Principles of War and Campaign Planning: Is There a Connection?, Ian Gilbert, 9781288306558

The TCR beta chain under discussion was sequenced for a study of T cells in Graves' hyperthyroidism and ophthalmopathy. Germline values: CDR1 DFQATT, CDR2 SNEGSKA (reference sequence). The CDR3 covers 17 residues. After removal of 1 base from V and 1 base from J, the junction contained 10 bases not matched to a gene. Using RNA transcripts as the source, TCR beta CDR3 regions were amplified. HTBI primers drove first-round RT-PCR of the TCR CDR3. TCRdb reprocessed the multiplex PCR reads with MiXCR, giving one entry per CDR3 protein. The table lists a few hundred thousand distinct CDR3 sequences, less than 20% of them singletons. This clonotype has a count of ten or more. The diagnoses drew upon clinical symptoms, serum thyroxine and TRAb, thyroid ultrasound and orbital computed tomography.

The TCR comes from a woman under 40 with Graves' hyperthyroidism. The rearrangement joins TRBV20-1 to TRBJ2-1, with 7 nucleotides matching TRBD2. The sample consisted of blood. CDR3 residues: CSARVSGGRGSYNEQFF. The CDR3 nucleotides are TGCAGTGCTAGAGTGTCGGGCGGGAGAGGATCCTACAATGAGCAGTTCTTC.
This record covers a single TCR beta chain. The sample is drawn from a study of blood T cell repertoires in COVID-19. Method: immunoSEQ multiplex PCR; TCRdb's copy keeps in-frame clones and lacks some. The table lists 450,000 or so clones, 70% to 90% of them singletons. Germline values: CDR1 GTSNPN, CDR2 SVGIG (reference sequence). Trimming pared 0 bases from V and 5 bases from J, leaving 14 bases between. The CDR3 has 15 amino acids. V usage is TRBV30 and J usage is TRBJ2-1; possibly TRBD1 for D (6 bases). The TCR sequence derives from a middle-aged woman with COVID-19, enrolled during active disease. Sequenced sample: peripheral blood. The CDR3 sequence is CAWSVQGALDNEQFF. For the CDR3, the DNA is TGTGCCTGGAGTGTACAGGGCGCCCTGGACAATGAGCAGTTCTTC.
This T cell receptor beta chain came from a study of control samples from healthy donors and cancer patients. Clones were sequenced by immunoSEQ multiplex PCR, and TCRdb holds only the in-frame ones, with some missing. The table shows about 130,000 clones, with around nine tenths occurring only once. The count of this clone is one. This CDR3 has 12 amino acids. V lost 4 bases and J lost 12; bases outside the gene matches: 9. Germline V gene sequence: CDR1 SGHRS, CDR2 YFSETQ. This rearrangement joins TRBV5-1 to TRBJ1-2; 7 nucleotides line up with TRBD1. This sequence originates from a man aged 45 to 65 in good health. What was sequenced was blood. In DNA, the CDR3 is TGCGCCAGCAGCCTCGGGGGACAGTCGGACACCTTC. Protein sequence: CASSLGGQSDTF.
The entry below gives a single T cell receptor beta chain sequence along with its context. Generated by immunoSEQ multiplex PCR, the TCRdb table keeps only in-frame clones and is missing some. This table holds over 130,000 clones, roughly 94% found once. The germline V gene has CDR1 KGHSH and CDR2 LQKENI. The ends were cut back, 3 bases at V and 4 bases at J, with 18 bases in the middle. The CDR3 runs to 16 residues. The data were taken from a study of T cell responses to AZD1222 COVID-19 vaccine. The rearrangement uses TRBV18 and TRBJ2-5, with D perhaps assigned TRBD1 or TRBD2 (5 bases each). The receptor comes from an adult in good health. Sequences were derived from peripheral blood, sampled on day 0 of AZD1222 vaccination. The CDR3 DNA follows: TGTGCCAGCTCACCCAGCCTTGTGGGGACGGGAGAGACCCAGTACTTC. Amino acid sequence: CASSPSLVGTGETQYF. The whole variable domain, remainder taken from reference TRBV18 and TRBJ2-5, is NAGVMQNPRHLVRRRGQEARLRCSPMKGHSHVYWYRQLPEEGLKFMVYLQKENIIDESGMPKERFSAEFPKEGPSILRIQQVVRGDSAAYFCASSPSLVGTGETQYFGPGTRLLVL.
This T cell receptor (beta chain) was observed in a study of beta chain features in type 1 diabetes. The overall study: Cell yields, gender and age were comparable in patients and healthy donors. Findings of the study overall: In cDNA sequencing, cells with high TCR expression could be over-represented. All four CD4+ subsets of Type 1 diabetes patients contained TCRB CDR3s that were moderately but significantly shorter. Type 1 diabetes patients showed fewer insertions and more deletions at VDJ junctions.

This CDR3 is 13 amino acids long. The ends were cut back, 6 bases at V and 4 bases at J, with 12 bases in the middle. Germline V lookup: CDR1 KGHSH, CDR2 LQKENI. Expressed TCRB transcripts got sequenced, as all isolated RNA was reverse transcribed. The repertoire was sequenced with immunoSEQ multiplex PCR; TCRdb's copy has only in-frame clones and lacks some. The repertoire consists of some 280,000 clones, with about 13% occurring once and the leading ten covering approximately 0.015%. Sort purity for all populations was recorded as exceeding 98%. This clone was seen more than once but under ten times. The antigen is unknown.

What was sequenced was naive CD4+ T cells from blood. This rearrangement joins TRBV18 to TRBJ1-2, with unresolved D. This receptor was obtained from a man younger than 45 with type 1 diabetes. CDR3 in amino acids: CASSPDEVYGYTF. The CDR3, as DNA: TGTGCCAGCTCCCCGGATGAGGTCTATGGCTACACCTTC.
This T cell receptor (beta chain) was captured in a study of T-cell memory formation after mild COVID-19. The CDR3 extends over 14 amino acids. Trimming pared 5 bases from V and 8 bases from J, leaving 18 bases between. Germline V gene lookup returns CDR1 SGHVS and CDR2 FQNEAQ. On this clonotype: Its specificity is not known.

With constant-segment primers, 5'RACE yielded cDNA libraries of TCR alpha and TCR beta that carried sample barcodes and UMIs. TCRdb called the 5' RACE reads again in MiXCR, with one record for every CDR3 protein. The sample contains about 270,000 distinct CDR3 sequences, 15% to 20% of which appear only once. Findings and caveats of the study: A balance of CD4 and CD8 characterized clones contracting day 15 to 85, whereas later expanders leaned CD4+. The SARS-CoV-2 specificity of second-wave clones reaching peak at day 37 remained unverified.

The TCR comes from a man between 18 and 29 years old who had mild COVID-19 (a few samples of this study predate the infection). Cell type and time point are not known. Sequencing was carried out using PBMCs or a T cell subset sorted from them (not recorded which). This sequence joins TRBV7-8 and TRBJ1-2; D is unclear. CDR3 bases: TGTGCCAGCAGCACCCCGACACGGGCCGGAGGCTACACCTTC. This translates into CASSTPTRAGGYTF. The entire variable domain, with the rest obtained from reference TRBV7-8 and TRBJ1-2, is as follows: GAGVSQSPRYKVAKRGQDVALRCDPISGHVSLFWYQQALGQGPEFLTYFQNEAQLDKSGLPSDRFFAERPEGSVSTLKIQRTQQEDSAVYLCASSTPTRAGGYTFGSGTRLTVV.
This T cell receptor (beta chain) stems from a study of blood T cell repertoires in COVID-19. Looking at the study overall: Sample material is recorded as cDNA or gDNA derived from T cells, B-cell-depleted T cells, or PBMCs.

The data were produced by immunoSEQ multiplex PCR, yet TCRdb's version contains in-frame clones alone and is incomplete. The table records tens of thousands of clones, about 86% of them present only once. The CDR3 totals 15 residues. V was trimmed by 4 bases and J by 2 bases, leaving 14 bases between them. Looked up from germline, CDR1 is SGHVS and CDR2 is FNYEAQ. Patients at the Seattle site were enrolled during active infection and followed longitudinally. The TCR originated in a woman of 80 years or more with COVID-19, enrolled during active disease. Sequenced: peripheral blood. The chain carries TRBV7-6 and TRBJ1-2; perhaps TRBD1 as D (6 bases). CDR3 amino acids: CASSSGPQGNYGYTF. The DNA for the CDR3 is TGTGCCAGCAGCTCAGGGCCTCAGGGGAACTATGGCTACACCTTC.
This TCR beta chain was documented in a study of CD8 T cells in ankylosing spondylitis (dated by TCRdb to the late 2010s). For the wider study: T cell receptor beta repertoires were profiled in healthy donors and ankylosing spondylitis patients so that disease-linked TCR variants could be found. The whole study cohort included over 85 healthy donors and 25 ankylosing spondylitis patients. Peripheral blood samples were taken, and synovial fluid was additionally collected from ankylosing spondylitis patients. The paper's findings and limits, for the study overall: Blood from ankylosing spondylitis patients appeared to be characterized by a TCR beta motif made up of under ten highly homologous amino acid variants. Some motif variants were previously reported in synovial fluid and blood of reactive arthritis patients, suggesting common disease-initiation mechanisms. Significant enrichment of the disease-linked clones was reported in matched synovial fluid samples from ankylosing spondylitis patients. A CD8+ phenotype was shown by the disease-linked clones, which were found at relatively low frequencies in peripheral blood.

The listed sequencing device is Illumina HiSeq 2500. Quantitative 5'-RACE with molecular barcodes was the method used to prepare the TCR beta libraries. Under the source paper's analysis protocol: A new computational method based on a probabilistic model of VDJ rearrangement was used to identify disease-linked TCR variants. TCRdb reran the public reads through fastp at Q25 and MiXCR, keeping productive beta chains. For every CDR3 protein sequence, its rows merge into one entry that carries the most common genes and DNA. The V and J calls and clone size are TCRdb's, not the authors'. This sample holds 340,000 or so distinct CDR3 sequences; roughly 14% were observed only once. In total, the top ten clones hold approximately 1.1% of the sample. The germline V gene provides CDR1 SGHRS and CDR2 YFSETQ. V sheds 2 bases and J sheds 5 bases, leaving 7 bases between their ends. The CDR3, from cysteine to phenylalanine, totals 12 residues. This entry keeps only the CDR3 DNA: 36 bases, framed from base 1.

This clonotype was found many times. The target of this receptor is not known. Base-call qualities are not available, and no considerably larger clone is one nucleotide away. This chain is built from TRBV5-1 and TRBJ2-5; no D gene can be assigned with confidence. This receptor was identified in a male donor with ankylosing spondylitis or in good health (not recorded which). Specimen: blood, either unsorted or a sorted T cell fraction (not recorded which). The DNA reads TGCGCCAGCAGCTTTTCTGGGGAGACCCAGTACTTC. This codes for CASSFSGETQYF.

The principles of war have been a part of US Army doctrine since 1949. In 1989 with the publication of JCS Pub. 3-0, Doctrine for Joint Operations, the principles of war also became part of Joint doctrine. However, other than their reference in JCS Pub 3-0, the principles of war are not mentioned in any of the other current discussions of campaign planning. With this in mind, the author analyzes the principles of war, seeking to determine how and why they were adopted. One key point to surface in the analysis is the fact that the Army chose the principles of war rather arbitrarily in 1921. Unlike J.F.C. Fuller’s principles of war (upon which they were modeled), the American principles of war were not accompanied by a comprehensive theory of war. The author also analyzes post-WWI American campaign planning doctrine. This analysis reveals two significant points. First, despite the statements in JCS Pub 3-0, Doctrine for Joint Operations, there is not a common set of principles of war. Rather, the services each have a different view of the principles of war. As a case in point, one service (the Navy) does not even recognize their existence. Second, campaign planning doctrine has never used the principles of war in campaign design. As a result of these two points, the author feels that there is, at best, a tenuous relationship between the principles of war and current campaign planning doctrine. In his conclusions, the author suggests that due to this tenuous relationship, and the complex and unique nature of campaign planning, the principles of war should not be a part of current campaign design. Instead a current campaign doctrine should continue to focus on standard procedures to enhance understanding during planning and execution. The elements of campaign design should focus on broader themes, themes that were evident in earlier campaign doctrine and literature such as the 1942 and 1950 versions FM 100-15.

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